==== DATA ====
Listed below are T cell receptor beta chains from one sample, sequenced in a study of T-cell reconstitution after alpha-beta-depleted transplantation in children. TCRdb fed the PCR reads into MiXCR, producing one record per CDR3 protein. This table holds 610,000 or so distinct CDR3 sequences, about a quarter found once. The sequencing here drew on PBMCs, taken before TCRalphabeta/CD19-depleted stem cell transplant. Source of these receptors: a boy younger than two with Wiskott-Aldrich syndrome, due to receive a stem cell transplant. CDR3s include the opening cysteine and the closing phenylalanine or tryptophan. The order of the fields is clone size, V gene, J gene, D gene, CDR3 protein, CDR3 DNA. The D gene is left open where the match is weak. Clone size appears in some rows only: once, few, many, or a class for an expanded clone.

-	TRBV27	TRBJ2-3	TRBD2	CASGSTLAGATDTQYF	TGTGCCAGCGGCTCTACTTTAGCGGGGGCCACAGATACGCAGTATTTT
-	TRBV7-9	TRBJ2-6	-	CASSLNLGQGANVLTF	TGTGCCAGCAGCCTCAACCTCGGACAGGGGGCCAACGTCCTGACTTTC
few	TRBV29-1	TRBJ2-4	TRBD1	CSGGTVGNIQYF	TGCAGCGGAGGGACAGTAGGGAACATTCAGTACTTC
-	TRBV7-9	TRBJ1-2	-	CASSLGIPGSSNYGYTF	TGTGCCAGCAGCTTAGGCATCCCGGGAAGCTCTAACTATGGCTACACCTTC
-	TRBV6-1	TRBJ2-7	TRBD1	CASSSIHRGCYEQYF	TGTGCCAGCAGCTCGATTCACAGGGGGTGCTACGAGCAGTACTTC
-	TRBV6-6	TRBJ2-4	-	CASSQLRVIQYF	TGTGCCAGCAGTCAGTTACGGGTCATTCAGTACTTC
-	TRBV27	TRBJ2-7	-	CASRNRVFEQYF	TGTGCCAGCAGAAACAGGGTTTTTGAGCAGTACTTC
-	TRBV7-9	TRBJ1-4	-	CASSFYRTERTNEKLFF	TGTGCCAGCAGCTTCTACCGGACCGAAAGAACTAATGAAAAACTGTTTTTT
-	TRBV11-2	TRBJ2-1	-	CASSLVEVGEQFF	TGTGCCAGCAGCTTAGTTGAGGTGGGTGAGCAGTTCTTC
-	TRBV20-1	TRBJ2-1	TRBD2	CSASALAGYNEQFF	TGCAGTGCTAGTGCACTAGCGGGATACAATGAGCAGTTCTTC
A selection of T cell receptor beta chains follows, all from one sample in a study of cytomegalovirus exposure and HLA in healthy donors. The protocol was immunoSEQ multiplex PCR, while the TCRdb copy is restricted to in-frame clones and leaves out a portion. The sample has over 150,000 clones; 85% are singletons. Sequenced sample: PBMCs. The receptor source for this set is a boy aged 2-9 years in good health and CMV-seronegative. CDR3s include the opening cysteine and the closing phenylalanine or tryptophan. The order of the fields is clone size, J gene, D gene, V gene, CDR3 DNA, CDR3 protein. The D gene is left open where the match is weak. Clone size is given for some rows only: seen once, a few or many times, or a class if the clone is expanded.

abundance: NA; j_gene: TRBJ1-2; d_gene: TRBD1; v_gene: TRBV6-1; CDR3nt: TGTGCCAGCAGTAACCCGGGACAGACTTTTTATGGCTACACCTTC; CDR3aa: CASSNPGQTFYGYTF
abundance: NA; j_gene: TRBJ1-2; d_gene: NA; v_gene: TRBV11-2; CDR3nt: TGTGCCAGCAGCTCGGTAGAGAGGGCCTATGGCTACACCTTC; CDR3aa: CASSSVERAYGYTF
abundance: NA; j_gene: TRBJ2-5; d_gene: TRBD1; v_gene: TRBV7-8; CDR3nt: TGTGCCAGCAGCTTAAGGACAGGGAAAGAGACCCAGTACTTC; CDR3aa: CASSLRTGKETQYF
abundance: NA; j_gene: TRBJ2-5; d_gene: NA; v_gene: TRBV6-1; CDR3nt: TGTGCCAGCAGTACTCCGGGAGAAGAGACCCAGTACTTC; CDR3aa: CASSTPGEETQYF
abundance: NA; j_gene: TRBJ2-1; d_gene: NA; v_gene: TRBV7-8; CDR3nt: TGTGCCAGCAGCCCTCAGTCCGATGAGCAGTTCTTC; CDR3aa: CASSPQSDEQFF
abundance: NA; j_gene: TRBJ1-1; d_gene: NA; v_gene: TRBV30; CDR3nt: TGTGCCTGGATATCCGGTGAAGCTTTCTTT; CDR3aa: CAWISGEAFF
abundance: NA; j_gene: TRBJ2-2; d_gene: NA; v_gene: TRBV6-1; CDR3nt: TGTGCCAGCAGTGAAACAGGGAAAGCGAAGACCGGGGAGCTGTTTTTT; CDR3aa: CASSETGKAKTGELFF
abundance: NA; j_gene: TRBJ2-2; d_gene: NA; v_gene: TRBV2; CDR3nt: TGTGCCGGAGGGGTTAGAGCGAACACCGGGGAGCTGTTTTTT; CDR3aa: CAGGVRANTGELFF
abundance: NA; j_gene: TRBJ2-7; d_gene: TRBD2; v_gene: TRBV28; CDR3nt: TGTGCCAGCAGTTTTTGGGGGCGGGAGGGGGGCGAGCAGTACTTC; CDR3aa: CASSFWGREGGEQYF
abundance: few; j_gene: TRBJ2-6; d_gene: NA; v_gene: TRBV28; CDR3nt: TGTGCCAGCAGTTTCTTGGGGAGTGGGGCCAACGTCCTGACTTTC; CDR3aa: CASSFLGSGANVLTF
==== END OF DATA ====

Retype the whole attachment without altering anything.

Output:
Listed below are T cell receptor beta chains from one sample, sequenced in a study of T-cell reconstitution after alpha-beta-depleted transplantation in children. TCRdb fed the PCR reads into MiXCR, producing one record per CDR3 protein. This table holds 610,000 or so distinct CDR3 sequences, about a quarter found once. The sequencing here drew on PBMCs, taken before TCRalphabeta/CD19-depleted stem cell transplant. Source of these receptors: a boy younger than two with Wiskott-Aldrich syndrome, due to receive a stem cell transplant. CDR3s include the opening cysteine and the closing phenylalanine or tryptophan. The order of the fields is clone size, V gene, J gene, D gene, CDR3 protein, CDR3 DNA. The D gene is left open where the match is weak. Clone size appears in some rows only: once, few, many, or a class for an expanded clone.

-	TRBV27	TRBJ2-3	TRBD2	CASGSTLAGATDTQYF	TGTGCCAGCGGCTCTACTTTAGCGGGGGCCACAGATACGCAGTATTTT
-	TRBV7-9	TRBJ2-6	-	CASSLNLGQGANVLTF	TGTGCCAGCAGCCTCAACCTCGGACAGGGGGCCAACGTCCTGACTTTC
few	TRBV29-1	TRBJ2-4	TRBD1	CSGGTVGNIQYF	TGCAGCGGAGGGACAGTAGGGAACATTCAGTACTTC
-	TRBV7-9	TRBJ1-2	-	CASSLGIPGSSNYGYTF	TGTGCCAGCAGCTTAGGCATCCCGGGAAGCTCTAACTATGGCTACACCTTC
-	TRBV6-1	TRBJ2-7	TRBD1	CASSSIHRGCYEQYF	TGTGCCAGCAGCTCGATTCACAGGGGGTGCTACGAGCAGTACTTC
-	TRBV6-6	TRBJ2-4	-	CASSQLRVIQYF	TGTGCCAGCAGTCAGTTACGGGTCATTCAGTACTTC
-	TRBV27	TRBJ2-7	-	CASRNRVFEQYF	TGTGCCAGCAGAAACAGGGTTTTTGAGCAGTACTTC
-	TRBV7-9	TRBJ1-4	-	CASSFYRTERTNEKLFF	TGTGCCAGCAGCTTCTACCGGACCGAAAGAACTAATGAAAAACTGTTTTTT
-	TRBV11-2	TRBJ2-1	-	CASSLVEVGEQFF	TGTGCCAGCAGCTTAGTTGAGGTGGGTGAGCAGTTCTTC
-	TRBV20-1	TRBJ2-1	TRBD2	CSASALAGYNEQFF	TGCAGTGCTAGTGCACTAGCGGGATACAATGAGCAGTTCTTC
A selection of T cell receptor beta chains follows, all from one sample in a study of cytomegalovirus exposure and HLA in healthy donors. The protocol was immunoSEQ multiplex PCR, while the TCRdb copy is restricted to in-frame clones and leaves out a portion. The sample has over 150,000 clones; 85% are singletons. Sequenced sample: PBMCs. The receptor source for this set is a boy aged 2-9 years in good health and CMV-seronegative. CDR3s include the opening cysteine and the closing phenylalanine or tryptophan. The order of the fields is clone size, J gene, D gene, V gene, CDR3 DNA, CDR3 protein. The D gene is left open where the match is weak. Clone size is given for some rows only: seen once, a few or many times, or a class if the clone is expanded.

abundance: NA; j_gene: TRBJ1-2; d_gene: TRBD1; v_gene: TRBV6-1; CDR3nt: TGTGCCAGCAGTAACCCGGGACAGACTTTTTATGGCTACACCTTC; CDR3aa: CASSNPGQTFYGYTF
abundance: NA; j_gene: TRBJ1-2; d_gene: NA; v_gene: TRBV11-2; CDR3nt: TGTGCCAGCAGCTCGGTAGAGAGGGCCTATGGCTACACCTTC; CDR3aa: CASSSVERAYGYTF
abundance: NA; j_gene: TRBJ2-5; d_gene: TRBD1; v_gene: TRBV7-8; CDR3nt: TGTGCCAGCAGCTTAAGGACAGGGAAAGAGACCCAGTACTTC; CDR3aa: CASSLRTGKETQYF
abundance: NA; j_gene: TRBJ2-5; d_gene: NA; v_gene: TRBV6-1; CDR3nt: TGTGCCAGCAGTACTCCGGGAGAAGAGACCCAGTACTTC; CDR3aa: CASSTPGEETQYF
abundance: NA; j_gene: TRBJ2-1; d_gene: NA; v_gene: TRBV7-8; CDR3nt: TGTGCCAGCAGCCCTCAGTCCGATGAGCAGTTCTTC; CDR3aa: CASSPQSDEQFF
abundance: NA; j_gene: TRBJ1-1; d_gene: NA; v_gene: TRBV30; CDR3nt: TGTGCCTGGATATCCGGTGAAGCTTTCTTT; CDR3aa: CAWISGEAFF
abundance: NA; j_gene: TRBJ2-2; d_gene: NA; v_gene: TRBV6-1; CDR3nt: TGTGCCAGCAGTGAAACAGGGAAAGCGAAGACCGGGGAGCTGTTTTTT; CDR3aa: CASSETGKAKTGELFF
abundance: NA; j_gene: TRBJ2-2; d_gene: NA; v_gene: TRBV2; CDR3nt: TGTGCCGGAGGGGTTAGAGCGAACACCGGGGAGCTGTTTTTT; CDR3aa: CAGGVRANTGELFF
abundance: NA; j_gene: TRBJ2-7; d_gene: TRBD2; v_gene: TRBV28; CDR3nt: TGTGCCAGCAGTTTTTGGGGGCGGGAGGGGGGCGAGCAGTACTTC; CDR3aa: CASSFWGREGGEQYF
abundance: few; j_gene: TRBJ2-6; d_gene: NA; v_gene: TRBV28; CDR3nt: TGTGCCAGCAGTTTCTTGGGGAGTGGGGCCAACGTCCTGACTTTC; CDR3aa: CASSFLGSGANVLTF